Plaque at Tower Gardens
The Environment Agency states that the normal water level – sometimes called the normal summer water level – in York is established at 5 metres Above Ordinance Datum (AOD). Ordinance Datum is the internationally recognised standard value for sea level. There is a gauge board at Ouse Bridge showing the height that recent major floods have reached. It is calibrated in feet and inches with zero set at normal water level.
York sits on the confluence of the River Ouse and its tributary, the River Foss. The interaction of the two rivers with the significant amount of rainfall the catchment attracts from the Rivers Swale, Ure, Nidd and Wharfe combined with the melting of accumulated hill snow from the Pennines makes the city particularly susceptible to flooding. Historical research has shown that the force of the rivers overflowing has been a serious concern to the citizens of York for many centuries.
1263 Flood water rampages down North Street as far as the junction of Bridge Street and Ouse Bridge.
1316 Floods hold York Castle to siege washing away essential earthworks.
1564 An ice jam,caused by huge chunks of thawing ice borne upon flooding waters smashed away parts of Ouse Bridge.
1625 and 1638 Highest floods in York ever recorded.
More recently there was serious flooding in 1947, 1978, 1991, and 1995. However, 2000 saw the worst floods on record for that century. The River Ouse rose to an astonishing 5.5 metres above its normal level, flooded 540 properties and put a further 320 seriously at risk. For the next three days the commercial and industrial life of the city was virtually brought to a standstill. When the waters subsided the damage at that time was estimated at well over £2 million.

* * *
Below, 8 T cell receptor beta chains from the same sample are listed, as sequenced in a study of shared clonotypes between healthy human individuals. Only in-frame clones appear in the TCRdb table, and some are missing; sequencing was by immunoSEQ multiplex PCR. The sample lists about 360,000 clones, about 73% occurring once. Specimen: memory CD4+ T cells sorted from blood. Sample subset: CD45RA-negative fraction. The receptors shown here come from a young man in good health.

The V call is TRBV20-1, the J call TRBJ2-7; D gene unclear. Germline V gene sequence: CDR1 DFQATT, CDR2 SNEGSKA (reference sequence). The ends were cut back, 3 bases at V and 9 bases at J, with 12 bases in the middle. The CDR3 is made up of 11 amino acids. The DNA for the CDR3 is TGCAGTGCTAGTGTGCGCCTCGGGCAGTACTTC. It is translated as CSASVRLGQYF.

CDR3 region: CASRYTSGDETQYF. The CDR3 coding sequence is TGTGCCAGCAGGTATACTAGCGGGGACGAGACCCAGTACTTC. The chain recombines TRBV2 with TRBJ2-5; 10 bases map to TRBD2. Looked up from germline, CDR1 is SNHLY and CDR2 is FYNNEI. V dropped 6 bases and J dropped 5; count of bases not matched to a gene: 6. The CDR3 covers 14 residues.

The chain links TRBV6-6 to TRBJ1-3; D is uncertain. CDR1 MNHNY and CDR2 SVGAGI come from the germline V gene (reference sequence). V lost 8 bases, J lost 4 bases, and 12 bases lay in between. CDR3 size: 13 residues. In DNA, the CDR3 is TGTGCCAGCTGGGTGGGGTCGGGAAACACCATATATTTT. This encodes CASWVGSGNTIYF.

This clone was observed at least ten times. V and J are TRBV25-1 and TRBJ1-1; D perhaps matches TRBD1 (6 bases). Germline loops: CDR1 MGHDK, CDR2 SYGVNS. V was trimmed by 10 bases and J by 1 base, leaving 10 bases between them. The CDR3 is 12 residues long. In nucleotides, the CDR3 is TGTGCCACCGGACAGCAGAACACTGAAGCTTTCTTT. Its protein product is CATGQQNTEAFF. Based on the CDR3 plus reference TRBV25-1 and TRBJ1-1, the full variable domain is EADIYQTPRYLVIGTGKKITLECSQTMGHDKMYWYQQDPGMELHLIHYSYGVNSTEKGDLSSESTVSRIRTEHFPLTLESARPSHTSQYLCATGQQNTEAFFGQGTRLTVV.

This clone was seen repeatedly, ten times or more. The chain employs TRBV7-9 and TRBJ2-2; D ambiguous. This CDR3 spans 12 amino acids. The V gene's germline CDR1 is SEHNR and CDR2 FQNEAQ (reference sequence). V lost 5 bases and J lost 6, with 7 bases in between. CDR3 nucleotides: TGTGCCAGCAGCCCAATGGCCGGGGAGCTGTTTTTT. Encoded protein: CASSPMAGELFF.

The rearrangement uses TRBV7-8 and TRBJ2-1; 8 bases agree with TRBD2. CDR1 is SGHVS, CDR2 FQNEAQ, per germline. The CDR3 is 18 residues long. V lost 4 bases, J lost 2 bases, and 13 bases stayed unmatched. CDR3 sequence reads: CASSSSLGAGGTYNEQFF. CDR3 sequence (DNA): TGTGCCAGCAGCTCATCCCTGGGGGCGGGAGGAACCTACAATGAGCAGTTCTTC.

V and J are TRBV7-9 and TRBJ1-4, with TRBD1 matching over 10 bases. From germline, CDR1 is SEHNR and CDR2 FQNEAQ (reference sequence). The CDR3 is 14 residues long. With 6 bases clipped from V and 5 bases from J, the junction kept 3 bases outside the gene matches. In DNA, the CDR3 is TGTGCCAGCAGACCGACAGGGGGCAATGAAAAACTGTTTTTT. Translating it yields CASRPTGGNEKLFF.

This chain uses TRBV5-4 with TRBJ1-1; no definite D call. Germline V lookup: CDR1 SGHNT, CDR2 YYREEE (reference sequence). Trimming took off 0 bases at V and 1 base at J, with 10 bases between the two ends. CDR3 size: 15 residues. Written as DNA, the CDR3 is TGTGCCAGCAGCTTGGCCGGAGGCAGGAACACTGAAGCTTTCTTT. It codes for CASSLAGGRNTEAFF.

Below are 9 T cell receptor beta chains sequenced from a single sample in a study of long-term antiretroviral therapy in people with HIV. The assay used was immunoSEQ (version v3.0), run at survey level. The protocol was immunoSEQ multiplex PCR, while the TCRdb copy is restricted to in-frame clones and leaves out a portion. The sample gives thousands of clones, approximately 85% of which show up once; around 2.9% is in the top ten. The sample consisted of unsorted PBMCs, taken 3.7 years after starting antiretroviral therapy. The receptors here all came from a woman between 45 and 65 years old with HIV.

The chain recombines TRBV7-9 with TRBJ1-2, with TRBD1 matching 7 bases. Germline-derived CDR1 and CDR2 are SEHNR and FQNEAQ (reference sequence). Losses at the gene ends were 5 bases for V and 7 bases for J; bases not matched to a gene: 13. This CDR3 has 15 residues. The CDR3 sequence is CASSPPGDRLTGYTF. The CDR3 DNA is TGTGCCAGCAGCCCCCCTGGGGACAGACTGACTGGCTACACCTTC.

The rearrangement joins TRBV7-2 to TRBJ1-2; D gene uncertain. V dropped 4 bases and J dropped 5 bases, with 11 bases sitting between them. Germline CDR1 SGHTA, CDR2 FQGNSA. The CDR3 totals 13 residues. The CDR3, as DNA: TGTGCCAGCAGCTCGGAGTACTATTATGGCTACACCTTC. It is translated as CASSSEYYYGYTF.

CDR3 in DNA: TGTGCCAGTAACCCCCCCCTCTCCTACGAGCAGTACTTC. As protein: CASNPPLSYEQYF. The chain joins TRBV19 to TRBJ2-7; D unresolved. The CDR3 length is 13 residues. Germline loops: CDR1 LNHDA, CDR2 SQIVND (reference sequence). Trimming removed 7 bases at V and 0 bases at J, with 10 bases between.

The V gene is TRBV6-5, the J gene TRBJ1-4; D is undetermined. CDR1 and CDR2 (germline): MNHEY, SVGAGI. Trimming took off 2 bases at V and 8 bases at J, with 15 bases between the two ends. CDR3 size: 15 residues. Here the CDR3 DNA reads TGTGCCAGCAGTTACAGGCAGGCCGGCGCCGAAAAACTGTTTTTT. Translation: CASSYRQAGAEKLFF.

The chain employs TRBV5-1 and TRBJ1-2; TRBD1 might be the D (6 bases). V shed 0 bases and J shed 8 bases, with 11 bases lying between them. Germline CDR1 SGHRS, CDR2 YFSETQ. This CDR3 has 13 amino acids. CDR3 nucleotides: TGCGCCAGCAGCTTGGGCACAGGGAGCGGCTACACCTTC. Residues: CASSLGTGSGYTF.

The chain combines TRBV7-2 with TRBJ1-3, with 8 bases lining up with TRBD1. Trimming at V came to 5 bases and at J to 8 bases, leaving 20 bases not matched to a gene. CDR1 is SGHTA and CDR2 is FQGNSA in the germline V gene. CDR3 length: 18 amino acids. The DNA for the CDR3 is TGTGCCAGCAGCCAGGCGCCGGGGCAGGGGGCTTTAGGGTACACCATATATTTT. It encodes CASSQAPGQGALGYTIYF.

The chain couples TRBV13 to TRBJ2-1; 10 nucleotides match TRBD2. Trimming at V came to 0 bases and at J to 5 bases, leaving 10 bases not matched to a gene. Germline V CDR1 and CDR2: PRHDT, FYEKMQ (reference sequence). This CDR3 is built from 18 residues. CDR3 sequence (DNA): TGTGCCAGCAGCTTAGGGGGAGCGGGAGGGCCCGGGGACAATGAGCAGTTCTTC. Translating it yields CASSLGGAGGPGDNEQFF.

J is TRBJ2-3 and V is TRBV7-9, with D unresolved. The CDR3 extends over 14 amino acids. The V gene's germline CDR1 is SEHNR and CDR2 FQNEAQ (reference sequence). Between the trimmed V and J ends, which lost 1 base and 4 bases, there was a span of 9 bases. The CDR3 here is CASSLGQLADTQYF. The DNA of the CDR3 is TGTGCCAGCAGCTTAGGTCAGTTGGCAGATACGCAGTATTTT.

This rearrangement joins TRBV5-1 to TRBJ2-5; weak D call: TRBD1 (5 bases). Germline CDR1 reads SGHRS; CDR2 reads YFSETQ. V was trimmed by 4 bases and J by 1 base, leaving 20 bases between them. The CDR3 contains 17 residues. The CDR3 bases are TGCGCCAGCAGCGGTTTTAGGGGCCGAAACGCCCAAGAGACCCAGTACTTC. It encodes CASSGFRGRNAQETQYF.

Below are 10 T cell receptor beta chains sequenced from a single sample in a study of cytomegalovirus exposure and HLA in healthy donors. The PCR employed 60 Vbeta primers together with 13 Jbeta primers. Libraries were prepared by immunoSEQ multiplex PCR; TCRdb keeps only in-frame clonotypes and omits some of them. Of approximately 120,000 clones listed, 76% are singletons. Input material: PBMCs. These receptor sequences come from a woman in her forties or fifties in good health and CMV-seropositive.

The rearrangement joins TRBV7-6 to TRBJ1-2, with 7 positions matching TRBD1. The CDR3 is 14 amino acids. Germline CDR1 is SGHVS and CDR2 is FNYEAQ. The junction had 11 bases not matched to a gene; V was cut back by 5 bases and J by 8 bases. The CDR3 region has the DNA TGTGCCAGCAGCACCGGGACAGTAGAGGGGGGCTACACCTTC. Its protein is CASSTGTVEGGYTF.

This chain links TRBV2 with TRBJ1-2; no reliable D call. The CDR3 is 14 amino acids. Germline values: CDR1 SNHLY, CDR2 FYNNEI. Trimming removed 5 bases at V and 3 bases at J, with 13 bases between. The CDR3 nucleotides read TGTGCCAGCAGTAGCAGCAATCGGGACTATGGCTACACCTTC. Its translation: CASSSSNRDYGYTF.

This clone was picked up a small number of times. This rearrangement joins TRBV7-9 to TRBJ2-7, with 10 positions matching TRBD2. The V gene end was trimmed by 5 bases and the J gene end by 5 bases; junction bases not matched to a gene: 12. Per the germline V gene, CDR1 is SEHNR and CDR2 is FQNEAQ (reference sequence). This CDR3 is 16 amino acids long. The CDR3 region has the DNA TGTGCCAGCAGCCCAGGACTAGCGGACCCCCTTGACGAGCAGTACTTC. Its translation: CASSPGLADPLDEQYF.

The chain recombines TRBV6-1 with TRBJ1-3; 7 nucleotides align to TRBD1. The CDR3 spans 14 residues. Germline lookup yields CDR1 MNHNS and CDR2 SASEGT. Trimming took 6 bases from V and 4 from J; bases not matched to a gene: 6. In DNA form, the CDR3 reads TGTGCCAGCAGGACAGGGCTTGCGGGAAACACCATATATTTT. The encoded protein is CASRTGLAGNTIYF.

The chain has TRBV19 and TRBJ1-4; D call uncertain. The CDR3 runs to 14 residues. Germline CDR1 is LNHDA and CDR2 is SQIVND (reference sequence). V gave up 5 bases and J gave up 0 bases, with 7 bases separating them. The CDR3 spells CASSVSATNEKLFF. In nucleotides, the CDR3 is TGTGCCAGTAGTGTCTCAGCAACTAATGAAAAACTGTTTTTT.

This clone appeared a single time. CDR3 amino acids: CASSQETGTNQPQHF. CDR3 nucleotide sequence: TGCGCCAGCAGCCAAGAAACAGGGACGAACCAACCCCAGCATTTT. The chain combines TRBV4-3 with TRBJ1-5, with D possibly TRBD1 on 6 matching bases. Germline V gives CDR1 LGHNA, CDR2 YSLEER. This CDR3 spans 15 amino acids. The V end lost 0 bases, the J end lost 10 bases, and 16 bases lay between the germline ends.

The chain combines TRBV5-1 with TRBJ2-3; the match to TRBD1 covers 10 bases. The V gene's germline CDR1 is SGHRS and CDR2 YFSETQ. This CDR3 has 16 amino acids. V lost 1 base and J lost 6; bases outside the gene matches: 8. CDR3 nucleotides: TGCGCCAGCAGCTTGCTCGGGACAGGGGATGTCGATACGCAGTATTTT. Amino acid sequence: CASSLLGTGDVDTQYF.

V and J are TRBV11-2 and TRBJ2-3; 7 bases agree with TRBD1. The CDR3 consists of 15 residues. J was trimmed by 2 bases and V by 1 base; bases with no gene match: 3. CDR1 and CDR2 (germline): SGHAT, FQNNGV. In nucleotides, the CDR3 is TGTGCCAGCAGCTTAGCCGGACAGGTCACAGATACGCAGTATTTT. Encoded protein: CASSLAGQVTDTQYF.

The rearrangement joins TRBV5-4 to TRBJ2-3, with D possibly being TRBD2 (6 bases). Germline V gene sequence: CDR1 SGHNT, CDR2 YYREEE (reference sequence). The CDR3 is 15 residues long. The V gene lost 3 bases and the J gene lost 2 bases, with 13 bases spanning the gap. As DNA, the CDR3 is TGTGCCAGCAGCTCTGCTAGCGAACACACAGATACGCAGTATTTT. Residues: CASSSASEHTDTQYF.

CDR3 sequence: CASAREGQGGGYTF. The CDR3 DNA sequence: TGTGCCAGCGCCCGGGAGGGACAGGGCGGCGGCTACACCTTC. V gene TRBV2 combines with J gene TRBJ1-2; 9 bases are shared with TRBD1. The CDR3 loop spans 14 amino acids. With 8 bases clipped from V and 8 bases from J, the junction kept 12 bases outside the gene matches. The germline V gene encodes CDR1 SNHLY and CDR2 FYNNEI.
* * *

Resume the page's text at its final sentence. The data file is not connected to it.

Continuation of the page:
More recently, following heavy rain which began on 21 December 2015, water levels in the Rivers Ouse and Foss rose rapidly. The Foss Barrier was duly lowered and the pumps activated. However, the water flows exceeded the capacity of the pumps and, in addition, water leaked into the pump house affecting the electrical operation. At 3pm on 26 December, a decision was made to raise the barrier and the pumps and power were turned off. This led to extensive flooding in central York requiring the evacuation of properties and businesses and resulting in major damage. An enquiry, public meetings and exhibition were held in 2016 resulting in a £45 million investment to upgrade the capacity of the barrier pumps along with numerous other flood defence projects to prevent a repetition of the catastrophic floods of Boxing Day 2015.
Due to the complex geography of the area, York is at risk from a variety of sources. This has called for a coordinated and innovative approach to controlling floods. Following the floods of 1978 a series of flood defence improvements were initiated and, since 1979, work on defending York from the destructive force of flooding has continued. A number of separate yet coordinated schemes in the city have now been implemented at a cost of around £10 million. These include a number of flood barriers to help direct flooding from the Ouse to the Foss. These are combined with arrangements to pump internal flows from sewage systems and internal watercourses to prevent pollution. Work has also been carried out to improve and use the upstream washlands, such as Clifton Ings, in order to reduce the frequency and extent of the flooding in the city. Steps have also been taken to protect fresh water treatment plants.